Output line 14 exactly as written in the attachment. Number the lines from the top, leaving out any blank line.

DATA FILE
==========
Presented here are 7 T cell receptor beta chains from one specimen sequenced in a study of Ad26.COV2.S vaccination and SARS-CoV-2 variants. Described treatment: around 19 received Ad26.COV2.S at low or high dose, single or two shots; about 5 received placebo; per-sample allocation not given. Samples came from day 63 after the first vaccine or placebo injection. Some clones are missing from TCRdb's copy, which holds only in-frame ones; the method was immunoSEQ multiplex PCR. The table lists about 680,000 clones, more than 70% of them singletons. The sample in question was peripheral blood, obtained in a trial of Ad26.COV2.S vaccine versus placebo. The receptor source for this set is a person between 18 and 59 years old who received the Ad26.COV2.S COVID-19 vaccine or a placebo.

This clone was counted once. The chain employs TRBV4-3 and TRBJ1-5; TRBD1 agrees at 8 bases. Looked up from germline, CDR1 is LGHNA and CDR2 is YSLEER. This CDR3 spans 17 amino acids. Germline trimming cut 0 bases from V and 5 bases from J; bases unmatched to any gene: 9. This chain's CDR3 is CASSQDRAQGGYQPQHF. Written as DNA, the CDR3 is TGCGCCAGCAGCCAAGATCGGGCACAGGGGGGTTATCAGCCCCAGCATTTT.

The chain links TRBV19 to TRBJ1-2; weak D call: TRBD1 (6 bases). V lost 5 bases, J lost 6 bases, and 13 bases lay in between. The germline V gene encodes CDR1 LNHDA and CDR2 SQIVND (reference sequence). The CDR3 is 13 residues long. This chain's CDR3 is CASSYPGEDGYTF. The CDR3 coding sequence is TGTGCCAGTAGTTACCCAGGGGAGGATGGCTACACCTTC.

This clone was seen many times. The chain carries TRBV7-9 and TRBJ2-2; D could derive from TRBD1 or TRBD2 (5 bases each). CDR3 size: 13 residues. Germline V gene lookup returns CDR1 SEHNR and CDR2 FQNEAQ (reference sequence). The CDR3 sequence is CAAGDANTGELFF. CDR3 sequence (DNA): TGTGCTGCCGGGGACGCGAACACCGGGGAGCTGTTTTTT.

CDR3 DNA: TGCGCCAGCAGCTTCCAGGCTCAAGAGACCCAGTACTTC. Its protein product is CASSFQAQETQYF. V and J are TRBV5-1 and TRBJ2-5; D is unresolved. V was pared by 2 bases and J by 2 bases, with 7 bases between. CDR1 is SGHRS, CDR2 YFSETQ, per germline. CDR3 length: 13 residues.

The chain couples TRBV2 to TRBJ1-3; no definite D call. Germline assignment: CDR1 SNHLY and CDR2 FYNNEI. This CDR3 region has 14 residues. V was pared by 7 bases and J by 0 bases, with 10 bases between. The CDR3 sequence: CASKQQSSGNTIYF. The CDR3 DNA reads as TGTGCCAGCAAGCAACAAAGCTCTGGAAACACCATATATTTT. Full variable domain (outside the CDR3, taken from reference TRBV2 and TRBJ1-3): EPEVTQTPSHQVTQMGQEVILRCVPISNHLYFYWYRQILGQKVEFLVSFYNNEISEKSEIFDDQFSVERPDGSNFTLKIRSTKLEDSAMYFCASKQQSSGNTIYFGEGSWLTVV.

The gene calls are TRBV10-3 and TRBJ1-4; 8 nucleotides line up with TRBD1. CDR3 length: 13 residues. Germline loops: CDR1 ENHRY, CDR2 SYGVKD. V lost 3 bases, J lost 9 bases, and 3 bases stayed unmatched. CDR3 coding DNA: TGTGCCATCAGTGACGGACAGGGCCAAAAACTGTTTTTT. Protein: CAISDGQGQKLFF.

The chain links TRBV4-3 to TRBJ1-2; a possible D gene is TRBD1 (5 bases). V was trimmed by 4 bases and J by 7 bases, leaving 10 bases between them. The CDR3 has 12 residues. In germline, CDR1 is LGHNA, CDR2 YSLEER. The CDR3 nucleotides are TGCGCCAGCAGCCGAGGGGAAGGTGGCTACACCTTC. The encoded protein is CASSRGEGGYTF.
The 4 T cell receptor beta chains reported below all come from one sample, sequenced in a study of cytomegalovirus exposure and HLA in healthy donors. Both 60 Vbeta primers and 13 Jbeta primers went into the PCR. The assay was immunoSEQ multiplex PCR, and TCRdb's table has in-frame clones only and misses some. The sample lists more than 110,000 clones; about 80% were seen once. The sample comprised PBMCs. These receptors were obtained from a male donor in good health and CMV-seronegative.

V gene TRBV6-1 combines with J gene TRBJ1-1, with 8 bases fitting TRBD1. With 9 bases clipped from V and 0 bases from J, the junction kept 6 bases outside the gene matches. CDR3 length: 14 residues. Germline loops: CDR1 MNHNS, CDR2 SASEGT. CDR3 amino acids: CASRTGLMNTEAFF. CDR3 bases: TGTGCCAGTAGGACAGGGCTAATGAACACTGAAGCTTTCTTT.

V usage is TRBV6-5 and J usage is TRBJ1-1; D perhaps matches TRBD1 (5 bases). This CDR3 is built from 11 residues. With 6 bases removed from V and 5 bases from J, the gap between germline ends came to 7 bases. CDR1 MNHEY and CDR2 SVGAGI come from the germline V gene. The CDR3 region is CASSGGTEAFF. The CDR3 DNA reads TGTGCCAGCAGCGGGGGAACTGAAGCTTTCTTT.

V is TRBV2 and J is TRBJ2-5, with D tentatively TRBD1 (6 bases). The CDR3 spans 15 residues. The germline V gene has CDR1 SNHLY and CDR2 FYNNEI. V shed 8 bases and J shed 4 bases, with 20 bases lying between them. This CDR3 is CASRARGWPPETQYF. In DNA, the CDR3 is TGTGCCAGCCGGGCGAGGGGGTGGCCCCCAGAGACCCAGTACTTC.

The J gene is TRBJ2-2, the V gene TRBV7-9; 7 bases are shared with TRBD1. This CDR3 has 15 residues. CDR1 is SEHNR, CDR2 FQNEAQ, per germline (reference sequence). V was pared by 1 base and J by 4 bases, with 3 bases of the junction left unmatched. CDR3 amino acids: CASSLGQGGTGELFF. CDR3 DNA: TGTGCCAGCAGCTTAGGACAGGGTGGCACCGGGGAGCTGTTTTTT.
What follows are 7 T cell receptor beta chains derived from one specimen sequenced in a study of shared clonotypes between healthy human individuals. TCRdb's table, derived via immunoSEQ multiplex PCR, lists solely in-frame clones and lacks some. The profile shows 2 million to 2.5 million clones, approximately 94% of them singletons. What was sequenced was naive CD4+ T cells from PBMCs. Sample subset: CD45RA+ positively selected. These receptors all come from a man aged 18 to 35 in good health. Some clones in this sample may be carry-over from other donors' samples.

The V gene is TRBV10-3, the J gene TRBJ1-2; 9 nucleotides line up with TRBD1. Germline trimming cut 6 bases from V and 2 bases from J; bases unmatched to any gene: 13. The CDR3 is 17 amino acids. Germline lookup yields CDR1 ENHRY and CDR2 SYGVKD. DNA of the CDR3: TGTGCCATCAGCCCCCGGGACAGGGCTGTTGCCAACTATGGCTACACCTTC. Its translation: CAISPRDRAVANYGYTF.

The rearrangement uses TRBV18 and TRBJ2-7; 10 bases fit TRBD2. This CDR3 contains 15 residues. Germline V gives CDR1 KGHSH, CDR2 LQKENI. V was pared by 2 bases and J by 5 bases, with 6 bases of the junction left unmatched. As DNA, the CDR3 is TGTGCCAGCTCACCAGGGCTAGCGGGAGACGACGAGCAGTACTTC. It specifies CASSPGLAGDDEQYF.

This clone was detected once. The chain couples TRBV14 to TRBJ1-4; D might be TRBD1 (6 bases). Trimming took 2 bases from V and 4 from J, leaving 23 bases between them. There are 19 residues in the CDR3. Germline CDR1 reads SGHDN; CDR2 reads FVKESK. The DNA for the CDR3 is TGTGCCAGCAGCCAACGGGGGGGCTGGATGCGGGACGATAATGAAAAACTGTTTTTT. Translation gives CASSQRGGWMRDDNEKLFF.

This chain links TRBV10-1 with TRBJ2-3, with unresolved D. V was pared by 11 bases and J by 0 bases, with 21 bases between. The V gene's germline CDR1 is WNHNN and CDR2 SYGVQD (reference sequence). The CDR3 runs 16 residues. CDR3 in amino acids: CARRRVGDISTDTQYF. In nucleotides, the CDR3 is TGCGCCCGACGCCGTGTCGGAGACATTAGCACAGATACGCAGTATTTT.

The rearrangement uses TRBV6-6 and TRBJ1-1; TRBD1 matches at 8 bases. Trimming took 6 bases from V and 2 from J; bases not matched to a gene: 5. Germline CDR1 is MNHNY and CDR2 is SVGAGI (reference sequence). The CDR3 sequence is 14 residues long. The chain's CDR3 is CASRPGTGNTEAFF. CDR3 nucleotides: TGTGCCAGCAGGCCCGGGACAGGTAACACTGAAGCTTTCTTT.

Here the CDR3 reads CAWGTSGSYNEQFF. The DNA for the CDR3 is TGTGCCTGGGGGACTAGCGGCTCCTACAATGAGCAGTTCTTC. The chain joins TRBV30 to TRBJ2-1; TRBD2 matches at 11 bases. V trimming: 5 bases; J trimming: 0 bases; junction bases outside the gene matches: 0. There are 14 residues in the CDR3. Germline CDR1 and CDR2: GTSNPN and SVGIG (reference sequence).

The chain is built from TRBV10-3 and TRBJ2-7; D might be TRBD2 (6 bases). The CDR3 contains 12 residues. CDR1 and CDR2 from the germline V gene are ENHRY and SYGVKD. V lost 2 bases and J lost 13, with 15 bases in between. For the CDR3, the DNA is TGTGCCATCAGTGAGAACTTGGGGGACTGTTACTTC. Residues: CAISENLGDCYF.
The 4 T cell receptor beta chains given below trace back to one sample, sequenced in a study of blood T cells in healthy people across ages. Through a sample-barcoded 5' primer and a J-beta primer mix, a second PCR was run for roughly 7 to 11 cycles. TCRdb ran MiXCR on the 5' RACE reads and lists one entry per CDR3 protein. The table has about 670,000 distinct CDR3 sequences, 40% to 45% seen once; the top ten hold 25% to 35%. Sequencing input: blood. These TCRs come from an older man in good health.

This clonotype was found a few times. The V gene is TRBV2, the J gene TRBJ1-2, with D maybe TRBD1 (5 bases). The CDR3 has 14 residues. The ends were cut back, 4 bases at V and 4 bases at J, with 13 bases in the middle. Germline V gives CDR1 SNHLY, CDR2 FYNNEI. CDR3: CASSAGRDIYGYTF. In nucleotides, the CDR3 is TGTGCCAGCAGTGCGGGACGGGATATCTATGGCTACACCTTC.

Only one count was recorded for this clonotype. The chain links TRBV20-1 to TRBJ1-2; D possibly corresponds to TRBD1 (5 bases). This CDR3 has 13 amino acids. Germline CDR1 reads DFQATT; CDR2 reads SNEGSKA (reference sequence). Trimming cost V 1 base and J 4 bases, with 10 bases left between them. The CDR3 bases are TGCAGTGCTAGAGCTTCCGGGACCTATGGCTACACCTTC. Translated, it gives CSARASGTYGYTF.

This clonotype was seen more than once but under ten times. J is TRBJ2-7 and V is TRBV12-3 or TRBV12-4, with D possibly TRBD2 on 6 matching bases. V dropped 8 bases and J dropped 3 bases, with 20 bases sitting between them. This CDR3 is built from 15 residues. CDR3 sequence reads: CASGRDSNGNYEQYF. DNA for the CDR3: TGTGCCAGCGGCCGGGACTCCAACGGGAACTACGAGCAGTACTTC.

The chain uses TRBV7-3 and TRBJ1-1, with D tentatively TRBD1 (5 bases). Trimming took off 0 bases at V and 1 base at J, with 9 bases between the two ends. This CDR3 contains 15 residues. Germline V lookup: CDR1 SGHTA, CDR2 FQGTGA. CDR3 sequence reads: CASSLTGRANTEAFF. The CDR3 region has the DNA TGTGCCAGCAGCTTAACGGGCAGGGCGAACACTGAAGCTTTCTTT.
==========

What follows are 7 T cell receptor beta chains derived from one specimen sequenced in a study of shared clonotypes between healthy human individuals. TCRdb's table, derived via immunoSEQ multiplex PCR, lists solely in-frame clones and lacks some. The profile shows 2 million to 2.5 million clones, approximately 94% of them singletons. What was sequenced was naive CD4+ T cells from PBMCs. Sample subset: CD45RA+ positively selected. These receptors all come from a man aged 18 to 35 in good health. Some clones in this sample may be carry-over from other donors' samples.